Andy on Twitter

  • Quarter final super rugby and the stadium looks pretty empty. Sad state of super rugby in AU,
  • Agree with Mark - don't get it. Don't need to be reminded that my sandwich was a beauty chook. ,
  • I just published “The Cannes Conundrum” ,
  • Church in London has a little cafe in the entrance serving Allpress coffee. How good is that. God and coffee to go. ,
  • That flight to London is one epic trip. Thanks for an enjoyable flight.,
  • Must read for all marketers... ,
  • ... instead correlate TV to commercial outcomes, not online viewing ,
  • ... but buying TV so people watch you on YouTube while trying to sell Tide... that's more than strange ... ,
  • Another reason TV is so important a part of the Mix - spillover into online engagement ... ,
  • Well that's a change. Might be better to focus on the tech stuff though. And the need for lots of it. ,
  • Some beautiful coffee kit here... ,
  • Further evidence that the IRB are nearly as out of touch with rugby performance as the ARU ,
  • Acquisition is important for growth... But if its is just replacing loss, it isn’t growth – it’s just churn .. ,
  • Learned

One of these Business Leaders is Not Like Another

Forbes highlights Marc Andreessen as using Twitter the way it was intended. Like a human. And they are right – not just in that Mark is using Twitter well, but that he is using it the right way.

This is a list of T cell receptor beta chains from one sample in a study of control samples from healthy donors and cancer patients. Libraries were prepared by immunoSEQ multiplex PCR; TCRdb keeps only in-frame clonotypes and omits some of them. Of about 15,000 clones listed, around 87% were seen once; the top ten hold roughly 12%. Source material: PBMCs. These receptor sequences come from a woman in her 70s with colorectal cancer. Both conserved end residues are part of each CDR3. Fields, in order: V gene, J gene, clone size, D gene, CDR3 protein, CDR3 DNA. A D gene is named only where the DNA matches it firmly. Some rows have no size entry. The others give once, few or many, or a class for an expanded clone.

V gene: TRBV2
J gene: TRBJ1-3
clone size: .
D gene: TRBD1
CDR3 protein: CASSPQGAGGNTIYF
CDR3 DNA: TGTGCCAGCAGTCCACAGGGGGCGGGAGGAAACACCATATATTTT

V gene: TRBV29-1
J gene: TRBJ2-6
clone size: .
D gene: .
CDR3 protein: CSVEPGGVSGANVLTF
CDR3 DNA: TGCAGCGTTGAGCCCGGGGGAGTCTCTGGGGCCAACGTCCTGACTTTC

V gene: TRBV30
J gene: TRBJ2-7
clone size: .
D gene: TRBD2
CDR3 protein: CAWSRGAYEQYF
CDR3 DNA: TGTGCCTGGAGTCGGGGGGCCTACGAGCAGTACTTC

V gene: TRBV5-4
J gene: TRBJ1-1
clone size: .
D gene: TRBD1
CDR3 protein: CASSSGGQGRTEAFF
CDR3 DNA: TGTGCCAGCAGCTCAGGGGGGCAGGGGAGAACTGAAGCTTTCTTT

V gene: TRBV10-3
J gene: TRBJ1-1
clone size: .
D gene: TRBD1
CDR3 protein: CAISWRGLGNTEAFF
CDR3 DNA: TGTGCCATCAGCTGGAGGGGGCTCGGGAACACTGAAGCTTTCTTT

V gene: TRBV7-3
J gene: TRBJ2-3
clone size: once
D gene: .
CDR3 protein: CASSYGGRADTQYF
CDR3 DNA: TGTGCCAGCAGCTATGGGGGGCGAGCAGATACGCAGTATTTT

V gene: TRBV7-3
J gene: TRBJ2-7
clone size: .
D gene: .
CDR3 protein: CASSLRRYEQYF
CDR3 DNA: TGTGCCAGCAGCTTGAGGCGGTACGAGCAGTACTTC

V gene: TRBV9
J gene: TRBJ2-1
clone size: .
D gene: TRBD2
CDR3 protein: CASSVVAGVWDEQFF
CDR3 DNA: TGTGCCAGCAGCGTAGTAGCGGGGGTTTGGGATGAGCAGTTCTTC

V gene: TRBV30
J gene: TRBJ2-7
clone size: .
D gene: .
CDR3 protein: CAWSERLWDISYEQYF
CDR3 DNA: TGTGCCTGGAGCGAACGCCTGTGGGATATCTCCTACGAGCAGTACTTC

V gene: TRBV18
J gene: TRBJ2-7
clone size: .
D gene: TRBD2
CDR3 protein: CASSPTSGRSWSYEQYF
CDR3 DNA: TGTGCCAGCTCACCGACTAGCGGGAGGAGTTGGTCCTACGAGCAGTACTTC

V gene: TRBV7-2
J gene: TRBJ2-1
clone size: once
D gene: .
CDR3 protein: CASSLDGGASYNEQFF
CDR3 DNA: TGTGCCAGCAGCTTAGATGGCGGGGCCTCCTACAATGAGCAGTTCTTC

Andreessen is exactly the kind of person who could be excused for not using Twitter like a human. Inhumanly busy? Check. Prominent enough that they could cause a media firestorm with a wrong choice of words? Check. Powerful enough that a tweet could derail multizillion-dollar deals? Check.

And yet, he’s using Twitter the way you wish every person who gets invited to Davos would. He doesn’t just tweet humorous utterances and replies every once in a while. He goes on epic rants (most recently on the NSA). He tells stories. He entertains replies and is seemingly willing to banter with anyone who’s got anything smart to say. He even, o feat of social media savvy, uses the “favorite” option as a way to “like” tweets, which has become all the rage of late.

But it is going to take more that just the business leader changing for others to benefit from this advice. 

First, context is everything. Say you are the CEO of a bank – your business context is very different from that of a Silicon Valley super star. Would you be able to behave in the same way? Simply put, no.

Second, communication needs to be a priorty. Mark has clearly prioritized communicating. Most business leaders don’t. Except through facile emails and videos cooked up by comms teams that would be, for the most part, better off getting out of the way.

Third, Mark’s brand is Mark. Most business leaders struggle with this. Are they the brand – or is the company the brand. In this new world of zero intermediaries I argue it has never been more important for Executives to build their own brands and communicate authentically. Most wont because communicating isnt a priority for them – they favor opacity over transparency (see 2) and if they did, their business context might not allow for it.

Either way, I hope Mark continues what he is doing.

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